The new medical school in Nottingham is the first to be established in the United Kingdom this century. The first group of students were admitted in October I970 and they graduated in July 1975. The first and second years of the five-year course consist of a basic medical sciences course, the third year of a special medical sciences course, and the fourth and fifth years of a clinical course (Jones,
I975). Objectives of medical education in the Nottingham course Among the objectives of medical education stated by the medical school, the following have been selected as being relevant to the teaching of medical ethics. They are that a doctor 'should have developed an attitude to medicine which is a blend of the scientific and humanitarian; should be imbued with the high ethical standards required of a doctor; should have learned how to deal with patients and their relatives with sympathy and understanding; should appreciate that medicine is a continuing education and that he has an obligation to remain a student to contribute if he can to the progress of medicine throughout the whole of his
84 Jf S P Jones and D H H Metcalfe
capability and the human needs of his patients. There are two crucial characteristics of the fully trained professional: i) He does not work under the control of others. He therefore has to be self regulating and self policing. 2) He advises those who come to him as patients; he does not command. The system of self monitoring necessary to fulfil these professional attributes is the core of medical ethics. It is the development of thought, feeling and instinct which balances the equation which the doctor must solve between intrusion into his patients' private life - whether emotional, physical or social - which go beyond the social mores, and the expected benefit to that patient. The extent to which medical ethics can be taught is debatable, but this paper describes the way in which the subject is dealt with in the Nottingham Medical School. It is accepted that details may be varied in succeeding years in the light of experience and changing needs, but the curricular framework is sufficiently malleable to allow such modifications should they become necessary.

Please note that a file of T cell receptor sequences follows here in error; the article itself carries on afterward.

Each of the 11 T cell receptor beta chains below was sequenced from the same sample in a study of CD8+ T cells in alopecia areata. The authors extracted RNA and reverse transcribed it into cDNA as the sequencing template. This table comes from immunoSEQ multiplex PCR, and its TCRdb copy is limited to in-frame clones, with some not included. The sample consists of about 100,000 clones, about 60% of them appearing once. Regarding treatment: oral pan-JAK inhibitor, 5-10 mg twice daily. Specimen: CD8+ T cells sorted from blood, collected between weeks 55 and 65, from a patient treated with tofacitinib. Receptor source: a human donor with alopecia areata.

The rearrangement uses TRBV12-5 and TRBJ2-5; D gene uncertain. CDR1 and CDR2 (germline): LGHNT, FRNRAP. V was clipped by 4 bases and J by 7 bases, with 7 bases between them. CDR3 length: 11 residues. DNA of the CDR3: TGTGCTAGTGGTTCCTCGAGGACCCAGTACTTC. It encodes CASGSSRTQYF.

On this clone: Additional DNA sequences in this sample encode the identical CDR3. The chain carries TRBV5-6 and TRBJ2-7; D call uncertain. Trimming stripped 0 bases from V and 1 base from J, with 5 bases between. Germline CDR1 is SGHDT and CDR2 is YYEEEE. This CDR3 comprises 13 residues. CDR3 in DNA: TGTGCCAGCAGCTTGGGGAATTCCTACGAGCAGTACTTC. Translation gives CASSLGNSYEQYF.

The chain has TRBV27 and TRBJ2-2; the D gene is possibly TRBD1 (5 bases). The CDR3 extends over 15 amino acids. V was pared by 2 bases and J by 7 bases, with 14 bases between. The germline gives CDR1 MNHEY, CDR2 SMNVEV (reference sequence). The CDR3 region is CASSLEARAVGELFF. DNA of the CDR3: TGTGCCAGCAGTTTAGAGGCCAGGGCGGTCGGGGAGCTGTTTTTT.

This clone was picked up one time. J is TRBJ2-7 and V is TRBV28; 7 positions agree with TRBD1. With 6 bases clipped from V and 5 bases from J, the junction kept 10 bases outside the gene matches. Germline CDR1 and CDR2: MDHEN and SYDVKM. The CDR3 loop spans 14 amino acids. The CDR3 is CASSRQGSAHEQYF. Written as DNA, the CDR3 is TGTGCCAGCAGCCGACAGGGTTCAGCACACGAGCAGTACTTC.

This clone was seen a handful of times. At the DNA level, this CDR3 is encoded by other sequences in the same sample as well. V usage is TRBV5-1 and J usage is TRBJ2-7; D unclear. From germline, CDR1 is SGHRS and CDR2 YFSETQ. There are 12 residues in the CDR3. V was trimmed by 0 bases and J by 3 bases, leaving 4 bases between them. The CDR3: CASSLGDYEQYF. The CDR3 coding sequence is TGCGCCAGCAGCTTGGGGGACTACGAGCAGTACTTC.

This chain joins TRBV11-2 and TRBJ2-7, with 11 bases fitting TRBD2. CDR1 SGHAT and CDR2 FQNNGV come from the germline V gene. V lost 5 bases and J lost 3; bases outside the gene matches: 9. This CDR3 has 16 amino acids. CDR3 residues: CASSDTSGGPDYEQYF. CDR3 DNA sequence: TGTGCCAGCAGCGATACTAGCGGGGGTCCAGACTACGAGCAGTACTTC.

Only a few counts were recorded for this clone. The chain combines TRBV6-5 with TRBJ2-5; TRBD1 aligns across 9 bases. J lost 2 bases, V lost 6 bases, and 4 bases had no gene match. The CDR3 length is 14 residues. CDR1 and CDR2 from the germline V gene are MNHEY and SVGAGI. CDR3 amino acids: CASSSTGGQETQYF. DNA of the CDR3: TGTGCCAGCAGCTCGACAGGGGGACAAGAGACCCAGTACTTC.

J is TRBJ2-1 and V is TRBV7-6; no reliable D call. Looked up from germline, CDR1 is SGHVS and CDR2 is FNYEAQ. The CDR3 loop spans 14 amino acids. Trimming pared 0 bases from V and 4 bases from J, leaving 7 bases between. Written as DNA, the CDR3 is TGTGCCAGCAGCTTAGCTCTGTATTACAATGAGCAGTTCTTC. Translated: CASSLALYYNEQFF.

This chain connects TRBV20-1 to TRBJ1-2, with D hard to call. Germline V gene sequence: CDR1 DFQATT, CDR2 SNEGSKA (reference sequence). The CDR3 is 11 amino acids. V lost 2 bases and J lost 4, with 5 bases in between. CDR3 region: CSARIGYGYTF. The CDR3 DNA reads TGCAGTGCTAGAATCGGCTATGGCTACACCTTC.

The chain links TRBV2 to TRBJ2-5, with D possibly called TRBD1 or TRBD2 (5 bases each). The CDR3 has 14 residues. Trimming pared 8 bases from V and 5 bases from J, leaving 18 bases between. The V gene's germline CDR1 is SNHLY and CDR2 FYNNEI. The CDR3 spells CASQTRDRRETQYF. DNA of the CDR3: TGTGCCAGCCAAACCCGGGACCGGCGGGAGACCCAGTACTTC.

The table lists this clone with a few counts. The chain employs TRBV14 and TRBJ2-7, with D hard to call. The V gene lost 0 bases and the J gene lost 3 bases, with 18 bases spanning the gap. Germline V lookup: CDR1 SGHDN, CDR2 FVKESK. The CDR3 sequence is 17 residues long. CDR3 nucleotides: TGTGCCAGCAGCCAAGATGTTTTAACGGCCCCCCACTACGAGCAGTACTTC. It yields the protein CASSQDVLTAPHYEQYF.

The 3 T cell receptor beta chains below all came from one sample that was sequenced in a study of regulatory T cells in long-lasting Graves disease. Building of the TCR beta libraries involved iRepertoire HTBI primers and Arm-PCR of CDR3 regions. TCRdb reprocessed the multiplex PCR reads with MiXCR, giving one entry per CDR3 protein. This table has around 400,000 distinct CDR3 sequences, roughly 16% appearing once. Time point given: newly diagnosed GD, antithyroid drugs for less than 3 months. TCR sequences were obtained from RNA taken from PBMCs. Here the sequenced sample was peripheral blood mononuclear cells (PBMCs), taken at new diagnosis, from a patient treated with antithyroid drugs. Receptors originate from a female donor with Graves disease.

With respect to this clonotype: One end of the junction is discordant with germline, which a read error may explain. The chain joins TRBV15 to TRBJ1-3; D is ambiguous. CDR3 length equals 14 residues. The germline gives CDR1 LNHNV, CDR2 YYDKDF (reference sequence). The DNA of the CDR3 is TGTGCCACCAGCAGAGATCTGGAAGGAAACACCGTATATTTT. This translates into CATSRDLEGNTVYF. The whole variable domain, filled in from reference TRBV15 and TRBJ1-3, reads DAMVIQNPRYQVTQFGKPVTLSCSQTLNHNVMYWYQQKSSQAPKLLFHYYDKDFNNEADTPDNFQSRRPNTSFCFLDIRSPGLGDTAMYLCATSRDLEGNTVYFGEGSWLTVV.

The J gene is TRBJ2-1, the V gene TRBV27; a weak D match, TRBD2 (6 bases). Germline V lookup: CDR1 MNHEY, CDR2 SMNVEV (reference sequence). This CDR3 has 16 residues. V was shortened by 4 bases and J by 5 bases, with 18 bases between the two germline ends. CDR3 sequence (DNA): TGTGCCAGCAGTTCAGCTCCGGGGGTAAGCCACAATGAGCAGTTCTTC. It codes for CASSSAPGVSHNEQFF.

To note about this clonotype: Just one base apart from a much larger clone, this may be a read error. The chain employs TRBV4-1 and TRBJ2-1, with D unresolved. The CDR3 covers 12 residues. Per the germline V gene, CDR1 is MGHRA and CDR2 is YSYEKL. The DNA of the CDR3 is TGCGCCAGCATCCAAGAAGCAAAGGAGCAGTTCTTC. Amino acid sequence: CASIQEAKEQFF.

Introductory course In the very first two weeks in the medical school, every student takes the opportunity of viewing the whole range of medical care by visiting general practitioners' surgeries, health centres and patients in hospital. These introductory visits, and the discussion seminar that follows them, are designed not only to demonstrate the range of health services, and the roles of different sorts of doctors, but also the responsibilities they have to discharge and the problems they face. It is hoped that the student will begin to realize that there are not always clear-cut 'right answers' in medicine. During this two-week initiation period, the students have two lectures - followed by a discussion - on medical ethics. Since these form the foundation of the teaching of the subject, their contents are described in detail, and they encompass: a) the need and the reasons for high standards of selfdiscipline in medicine; b) the way in which guidance for the setting of these standards has been evolved, illustrated by discussions on the Hippocratic oath, the Declaration of Geneva and the Declaration of Helsinki.